Greatest Film Directors Of All Time

Wednesday, April 27 by Shawn Lealos

The greatest film directors of all time have directed masterpieces that stand the test of time. These men have created a body of work that exemplifies the creative genius of cinema and have numerous films listed among the best of all time. They range from the advent of cinema to men still working today.

  1. Steven Spielberg. With a large number of blockbusters and critically acclaimed movies, Steven Spielberg is one of the greatest film directors of all time. He mastered both the summer popcorn movie with “Jaws,” and proved he could be critically accepted with “Saving Private Ryan.” He has won three Oscars.
  2. Martin Scorsese. For the longest time, Martin Scorsese was one of the greatest film directors of all time who never won an Oscar. He finally won his award for “The Departed” in 2007. Before that he created masterpieces like “Raging Bull,” “Goodfellas” and “Taxi Driver.”
  3. John Ford. John Ford is the best director to ever work in the western genre. He made John Wayne a star and directed his best movies, from “Stagecoach” to “The Searchers.” He won four Oscars, his first in 1936 for “The Informer” and his last in 1953 for “The Quiet Man.”
  4. Frank Capra. Frank Capra directed movies that brought the normal, everyman to the forefront as a national hero. Capra won three Oscars for directing from 1935 to 1939 but his most popular movie, “It’s a Wonderful Life” did not garner him an award.
  5. Billy Wilder. Billy Wilder is one of the greatest film directors of all time. He influenced modern directors like Steven Spielberg and Cameron Crowe thanks to his timeless efforts such as “The Apartment” and “Some Like it Hot.” “Sunset Blvd.” is considered one of the best movies ever made about Hollywood.
  6. Alfred Hitchcock. Alfred Hitchcock is one of the most famous directors to ever live. Hitchcock made many of the greatest thrillers of all time, including the iconic “North by Northwest.” His horror movie, “Psycho,” was is often credited as being the first ever slasher movie.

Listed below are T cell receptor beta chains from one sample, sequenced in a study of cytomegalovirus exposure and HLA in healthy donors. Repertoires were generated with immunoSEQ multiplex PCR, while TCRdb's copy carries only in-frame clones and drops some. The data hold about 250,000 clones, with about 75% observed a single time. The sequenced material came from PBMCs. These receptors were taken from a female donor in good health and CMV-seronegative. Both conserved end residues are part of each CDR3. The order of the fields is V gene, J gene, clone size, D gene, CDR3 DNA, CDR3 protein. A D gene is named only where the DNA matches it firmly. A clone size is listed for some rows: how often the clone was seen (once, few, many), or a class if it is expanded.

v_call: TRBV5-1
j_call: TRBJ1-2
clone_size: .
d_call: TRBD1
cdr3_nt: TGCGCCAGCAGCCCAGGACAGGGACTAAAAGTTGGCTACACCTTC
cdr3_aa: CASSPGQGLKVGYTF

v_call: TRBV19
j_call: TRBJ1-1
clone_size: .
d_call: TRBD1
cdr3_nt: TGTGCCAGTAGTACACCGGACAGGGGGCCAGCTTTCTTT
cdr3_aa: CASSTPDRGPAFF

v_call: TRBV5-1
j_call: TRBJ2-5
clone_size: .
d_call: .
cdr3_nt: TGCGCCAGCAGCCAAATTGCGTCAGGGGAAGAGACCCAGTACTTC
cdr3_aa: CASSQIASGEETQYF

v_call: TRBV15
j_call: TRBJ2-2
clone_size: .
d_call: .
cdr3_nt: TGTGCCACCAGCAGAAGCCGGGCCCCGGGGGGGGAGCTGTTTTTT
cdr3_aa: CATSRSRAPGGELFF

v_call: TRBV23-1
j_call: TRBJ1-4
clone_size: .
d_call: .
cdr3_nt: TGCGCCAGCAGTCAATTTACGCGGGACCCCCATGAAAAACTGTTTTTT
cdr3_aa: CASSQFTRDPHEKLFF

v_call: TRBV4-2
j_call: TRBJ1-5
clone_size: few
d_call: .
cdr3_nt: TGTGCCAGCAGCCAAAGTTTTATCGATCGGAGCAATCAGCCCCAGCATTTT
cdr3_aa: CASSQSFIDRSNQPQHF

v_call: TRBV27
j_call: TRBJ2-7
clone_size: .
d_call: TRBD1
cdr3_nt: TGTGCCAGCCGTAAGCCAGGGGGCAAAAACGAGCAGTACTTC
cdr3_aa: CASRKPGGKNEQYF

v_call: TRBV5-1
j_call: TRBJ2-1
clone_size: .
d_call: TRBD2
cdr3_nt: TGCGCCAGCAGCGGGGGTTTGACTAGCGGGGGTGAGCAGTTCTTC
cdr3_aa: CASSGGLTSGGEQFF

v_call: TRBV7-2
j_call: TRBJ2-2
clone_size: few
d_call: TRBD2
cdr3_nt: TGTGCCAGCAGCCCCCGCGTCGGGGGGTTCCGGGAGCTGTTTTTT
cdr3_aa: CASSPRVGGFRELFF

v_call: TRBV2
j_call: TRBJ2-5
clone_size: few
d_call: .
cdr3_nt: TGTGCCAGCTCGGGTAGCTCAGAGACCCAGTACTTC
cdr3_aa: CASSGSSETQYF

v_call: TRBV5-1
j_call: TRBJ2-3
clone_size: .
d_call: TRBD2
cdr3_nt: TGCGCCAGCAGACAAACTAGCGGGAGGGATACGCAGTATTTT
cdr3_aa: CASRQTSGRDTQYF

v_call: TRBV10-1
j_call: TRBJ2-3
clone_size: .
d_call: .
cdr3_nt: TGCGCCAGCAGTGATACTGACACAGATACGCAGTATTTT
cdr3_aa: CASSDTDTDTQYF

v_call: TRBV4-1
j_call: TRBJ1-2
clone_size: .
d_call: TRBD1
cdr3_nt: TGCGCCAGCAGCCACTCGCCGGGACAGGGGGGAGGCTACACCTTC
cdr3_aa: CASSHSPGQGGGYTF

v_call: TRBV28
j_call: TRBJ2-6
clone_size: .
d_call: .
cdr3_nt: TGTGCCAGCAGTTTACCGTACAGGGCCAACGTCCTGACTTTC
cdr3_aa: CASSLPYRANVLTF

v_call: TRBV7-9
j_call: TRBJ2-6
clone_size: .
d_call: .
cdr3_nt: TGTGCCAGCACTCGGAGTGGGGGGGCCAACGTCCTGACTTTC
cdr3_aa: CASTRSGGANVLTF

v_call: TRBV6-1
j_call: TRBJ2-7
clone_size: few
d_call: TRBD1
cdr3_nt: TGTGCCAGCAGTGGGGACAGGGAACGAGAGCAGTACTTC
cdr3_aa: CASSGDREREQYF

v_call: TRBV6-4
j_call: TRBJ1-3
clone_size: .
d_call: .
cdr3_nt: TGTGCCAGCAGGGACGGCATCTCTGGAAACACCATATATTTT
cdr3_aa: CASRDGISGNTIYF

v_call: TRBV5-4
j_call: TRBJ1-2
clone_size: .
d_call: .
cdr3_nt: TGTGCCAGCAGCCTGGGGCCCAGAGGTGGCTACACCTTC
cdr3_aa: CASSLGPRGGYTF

7. Stanley Kubrick. Stanley Kubrick directed his first studio film in 1955 with the heist movie “Killer’s Kiss” and finished his career in 1999 with “Eyes Wide Shut.” He made twelve movies in those 44 years, and every one of them bears his masterful signature touch. Despite this, he never won an Oscar for directing.
  8. Akira Kurosawa. Akira Kurosawa is to Japan what Alfred Hitchcock is to America and he remains one of the greatest film directors of all time. Kurosawa made one of the most readily remade movies of all time in “Seven Samurai.” “The Hidden Fortress” is the movie that influenced “Star Wars.”
  9. Jean-Luc Godard. Jean-Luc Godard is the man who perfected the style of film known as the French New Wave. He was a major influence on Quentin Tarantino, who named his production company after Godard’s film “Bande a part.” Godard, at the age of 80, released his latest movie in 2010.
  10. Ingmar Bergman. If the only movie Ingmar Bergman ever made was “The Seventh Seal,” he could liv knowing he was one of the greatest film directors of all time. Other great films the man made include “Smiles on a Summer Night,” “Wild Strawberries” and “The Virgin Spring,” which was remade as “Last House on the Left.”

-Shawn Lealos

COMMENTS

  1. April 27, 2011 11:58 pm

    New Yorker

    “Akira Kurosawa is to Japan what Alfred Hitchcock is to America…” You mean a foreign director who made his name in his native country (England) then came to America where he directed only suspense films…?  No?  Then maybe you meant: Akira Kurosawa is to Japan what John Ford is to America.  That’s a lot closer to turth.